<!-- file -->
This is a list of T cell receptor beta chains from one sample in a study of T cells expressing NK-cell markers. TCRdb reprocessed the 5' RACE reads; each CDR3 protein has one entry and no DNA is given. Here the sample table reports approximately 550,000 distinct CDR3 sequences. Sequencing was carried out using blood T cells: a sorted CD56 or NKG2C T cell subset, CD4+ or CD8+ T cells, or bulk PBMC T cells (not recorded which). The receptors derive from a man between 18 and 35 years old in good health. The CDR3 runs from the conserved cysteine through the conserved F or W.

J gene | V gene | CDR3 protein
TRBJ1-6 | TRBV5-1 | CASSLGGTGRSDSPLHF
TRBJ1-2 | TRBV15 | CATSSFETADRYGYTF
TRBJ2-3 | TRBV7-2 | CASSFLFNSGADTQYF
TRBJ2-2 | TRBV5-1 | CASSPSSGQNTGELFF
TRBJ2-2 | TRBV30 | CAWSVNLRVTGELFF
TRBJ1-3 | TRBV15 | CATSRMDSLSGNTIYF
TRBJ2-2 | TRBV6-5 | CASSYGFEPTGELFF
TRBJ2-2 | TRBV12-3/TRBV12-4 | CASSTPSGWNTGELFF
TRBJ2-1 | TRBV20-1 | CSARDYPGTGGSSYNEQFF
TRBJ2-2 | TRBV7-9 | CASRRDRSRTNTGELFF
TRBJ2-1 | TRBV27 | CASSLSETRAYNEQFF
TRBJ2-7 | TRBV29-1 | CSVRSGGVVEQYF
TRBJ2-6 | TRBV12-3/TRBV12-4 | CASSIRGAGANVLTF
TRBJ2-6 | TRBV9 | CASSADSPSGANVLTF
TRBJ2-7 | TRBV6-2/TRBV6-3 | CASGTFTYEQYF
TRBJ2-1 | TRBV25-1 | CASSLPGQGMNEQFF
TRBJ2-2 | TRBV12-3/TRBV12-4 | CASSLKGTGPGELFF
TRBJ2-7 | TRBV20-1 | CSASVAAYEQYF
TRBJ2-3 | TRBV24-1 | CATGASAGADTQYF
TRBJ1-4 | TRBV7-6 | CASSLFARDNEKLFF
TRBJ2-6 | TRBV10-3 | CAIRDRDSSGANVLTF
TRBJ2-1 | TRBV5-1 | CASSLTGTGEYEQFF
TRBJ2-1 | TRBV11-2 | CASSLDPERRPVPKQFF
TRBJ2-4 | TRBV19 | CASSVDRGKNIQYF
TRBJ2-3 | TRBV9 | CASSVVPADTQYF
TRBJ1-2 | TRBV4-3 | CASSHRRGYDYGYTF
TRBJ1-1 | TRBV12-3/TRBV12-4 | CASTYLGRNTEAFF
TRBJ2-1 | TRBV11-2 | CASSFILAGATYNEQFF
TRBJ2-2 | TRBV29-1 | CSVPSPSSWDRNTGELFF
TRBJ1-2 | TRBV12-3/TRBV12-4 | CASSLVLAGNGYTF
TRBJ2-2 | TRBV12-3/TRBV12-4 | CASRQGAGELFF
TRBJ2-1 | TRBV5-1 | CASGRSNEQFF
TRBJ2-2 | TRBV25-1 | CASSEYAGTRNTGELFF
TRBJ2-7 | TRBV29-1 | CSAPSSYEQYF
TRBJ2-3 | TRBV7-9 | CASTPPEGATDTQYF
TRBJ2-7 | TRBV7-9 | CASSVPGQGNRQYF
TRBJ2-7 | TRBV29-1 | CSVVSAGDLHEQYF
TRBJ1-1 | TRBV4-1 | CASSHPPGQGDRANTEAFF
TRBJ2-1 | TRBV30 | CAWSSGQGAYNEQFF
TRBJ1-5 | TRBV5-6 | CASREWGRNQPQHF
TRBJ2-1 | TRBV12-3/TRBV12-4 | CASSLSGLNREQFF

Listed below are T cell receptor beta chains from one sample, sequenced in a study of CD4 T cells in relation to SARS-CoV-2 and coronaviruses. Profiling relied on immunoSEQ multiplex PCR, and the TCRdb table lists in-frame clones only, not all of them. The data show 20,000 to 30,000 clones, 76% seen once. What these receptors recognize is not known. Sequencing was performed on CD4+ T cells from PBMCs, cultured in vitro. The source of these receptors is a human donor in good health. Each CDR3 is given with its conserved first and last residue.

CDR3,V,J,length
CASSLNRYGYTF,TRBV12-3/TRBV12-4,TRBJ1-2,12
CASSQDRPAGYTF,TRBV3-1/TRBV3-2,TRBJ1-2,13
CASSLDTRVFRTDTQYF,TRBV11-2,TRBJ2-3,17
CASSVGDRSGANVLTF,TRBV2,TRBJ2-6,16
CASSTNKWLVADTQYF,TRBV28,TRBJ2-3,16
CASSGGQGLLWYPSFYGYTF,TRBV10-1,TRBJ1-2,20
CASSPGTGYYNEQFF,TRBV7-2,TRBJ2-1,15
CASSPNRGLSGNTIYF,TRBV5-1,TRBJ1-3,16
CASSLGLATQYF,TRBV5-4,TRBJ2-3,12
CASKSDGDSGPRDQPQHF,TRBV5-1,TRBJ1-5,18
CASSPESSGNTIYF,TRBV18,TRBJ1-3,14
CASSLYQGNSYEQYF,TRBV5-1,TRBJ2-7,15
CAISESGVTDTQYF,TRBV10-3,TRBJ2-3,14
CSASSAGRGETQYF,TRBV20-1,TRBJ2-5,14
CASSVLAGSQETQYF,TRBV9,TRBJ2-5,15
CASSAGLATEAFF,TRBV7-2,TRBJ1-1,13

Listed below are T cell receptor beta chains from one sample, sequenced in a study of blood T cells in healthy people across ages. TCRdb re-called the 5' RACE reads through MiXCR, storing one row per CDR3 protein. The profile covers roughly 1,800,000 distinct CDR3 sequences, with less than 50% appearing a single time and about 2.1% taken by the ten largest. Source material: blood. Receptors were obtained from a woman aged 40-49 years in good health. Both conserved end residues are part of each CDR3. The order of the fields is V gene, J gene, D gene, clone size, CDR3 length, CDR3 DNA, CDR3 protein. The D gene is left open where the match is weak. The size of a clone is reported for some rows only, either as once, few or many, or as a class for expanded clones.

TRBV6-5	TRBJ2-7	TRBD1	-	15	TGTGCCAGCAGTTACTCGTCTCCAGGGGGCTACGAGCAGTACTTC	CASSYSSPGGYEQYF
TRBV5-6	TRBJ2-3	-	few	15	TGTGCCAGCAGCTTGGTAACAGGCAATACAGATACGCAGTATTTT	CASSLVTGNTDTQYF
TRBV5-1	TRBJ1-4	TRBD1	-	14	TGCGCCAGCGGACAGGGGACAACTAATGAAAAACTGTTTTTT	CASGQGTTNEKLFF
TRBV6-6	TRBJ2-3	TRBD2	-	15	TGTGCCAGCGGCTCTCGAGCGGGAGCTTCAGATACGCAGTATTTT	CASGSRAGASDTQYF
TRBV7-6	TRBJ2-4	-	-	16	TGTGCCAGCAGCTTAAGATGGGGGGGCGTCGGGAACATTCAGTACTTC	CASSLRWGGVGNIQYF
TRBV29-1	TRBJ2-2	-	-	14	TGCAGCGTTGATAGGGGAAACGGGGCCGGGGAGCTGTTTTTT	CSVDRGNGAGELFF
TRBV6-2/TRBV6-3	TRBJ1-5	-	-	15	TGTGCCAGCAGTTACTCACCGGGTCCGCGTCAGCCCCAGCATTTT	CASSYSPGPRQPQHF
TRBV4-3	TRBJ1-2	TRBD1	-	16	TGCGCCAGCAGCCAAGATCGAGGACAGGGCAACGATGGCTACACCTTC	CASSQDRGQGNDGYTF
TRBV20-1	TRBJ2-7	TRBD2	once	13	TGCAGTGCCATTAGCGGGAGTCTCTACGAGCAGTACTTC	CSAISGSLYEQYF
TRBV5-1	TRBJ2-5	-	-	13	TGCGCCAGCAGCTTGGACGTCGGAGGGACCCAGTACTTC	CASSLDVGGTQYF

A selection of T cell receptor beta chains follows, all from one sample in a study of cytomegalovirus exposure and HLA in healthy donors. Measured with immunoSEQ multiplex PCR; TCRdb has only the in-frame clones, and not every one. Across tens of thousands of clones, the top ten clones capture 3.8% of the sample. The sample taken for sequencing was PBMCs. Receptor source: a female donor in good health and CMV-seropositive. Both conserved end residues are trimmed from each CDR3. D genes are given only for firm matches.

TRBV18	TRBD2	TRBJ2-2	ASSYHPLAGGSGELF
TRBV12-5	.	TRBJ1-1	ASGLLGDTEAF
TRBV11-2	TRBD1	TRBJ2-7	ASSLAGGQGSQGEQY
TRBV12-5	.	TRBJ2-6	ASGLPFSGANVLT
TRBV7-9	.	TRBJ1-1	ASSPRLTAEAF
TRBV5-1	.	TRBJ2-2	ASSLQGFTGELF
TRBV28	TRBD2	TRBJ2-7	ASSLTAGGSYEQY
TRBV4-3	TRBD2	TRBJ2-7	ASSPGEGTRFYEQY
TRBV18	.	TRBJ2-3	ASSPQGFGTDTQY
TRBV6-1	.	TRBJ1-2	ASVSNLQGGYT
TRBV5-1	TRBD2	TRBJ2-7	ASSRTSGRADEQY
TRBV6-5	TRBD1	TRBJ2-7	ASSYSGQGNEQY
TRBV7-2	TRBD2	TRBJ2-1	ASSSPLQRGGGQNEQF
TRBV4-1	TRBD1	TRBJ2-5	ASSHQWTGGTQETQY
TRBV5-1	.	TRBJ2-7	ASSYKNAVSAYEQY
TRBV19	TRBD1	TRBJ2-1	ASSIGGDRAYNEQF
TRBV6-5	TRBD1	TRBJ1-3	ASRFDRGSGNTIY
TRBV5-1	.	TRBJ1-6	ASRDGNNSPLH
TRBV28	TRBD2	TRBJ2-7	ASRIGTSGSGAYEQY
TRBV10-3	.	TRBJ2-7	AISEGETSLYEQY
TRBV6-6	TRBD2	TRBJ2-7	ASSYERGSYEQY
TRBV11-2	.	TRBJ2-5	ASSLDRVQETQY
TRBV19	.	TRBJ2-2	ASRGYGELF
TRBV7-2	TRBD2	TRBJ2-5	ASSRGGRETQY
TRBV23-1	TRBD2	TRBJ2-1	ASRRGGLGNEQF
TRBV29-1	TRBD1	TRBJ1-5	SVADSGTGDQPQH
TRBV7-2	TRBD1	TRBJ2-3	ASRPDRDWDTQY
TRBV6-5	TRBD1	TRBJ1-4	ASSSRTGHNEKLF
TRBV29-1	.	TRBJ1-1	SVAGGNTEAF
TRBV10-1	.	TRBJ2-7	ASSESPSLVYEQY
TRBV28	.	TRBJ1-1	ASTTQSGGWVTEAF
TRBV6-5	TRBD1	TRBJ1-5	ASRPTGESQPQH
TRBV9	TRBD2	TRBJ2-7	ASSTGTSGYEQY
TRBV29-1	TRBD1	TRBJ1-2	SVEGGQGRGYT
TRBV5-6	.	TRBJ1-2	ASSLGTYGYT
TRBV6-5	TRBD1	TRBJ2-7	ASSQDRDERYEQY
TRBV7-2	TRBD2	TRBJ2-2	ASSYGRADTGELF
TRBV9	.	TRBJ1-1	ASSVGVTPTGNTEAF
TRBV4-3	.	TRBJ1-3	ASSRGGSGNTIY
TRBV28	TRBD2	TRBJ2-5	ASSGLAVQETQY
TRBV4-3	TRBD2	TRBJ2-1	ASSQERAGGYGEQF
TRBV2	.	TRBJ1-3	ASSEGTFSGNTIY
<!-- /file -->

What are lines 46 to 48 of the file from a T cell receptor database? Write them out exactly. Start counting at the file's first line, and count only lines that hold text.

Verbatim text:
CASSLNRYGYTF,TRBV12-3/TRBV12-4,TRBJ1-2,12
CASSQDRPAGYTF,TRBV3-1/TRBV3-2,TRBJ1-2,13
CASSLDTRVFRTDTQYF,TRBV11-2,TRBJ2-3,17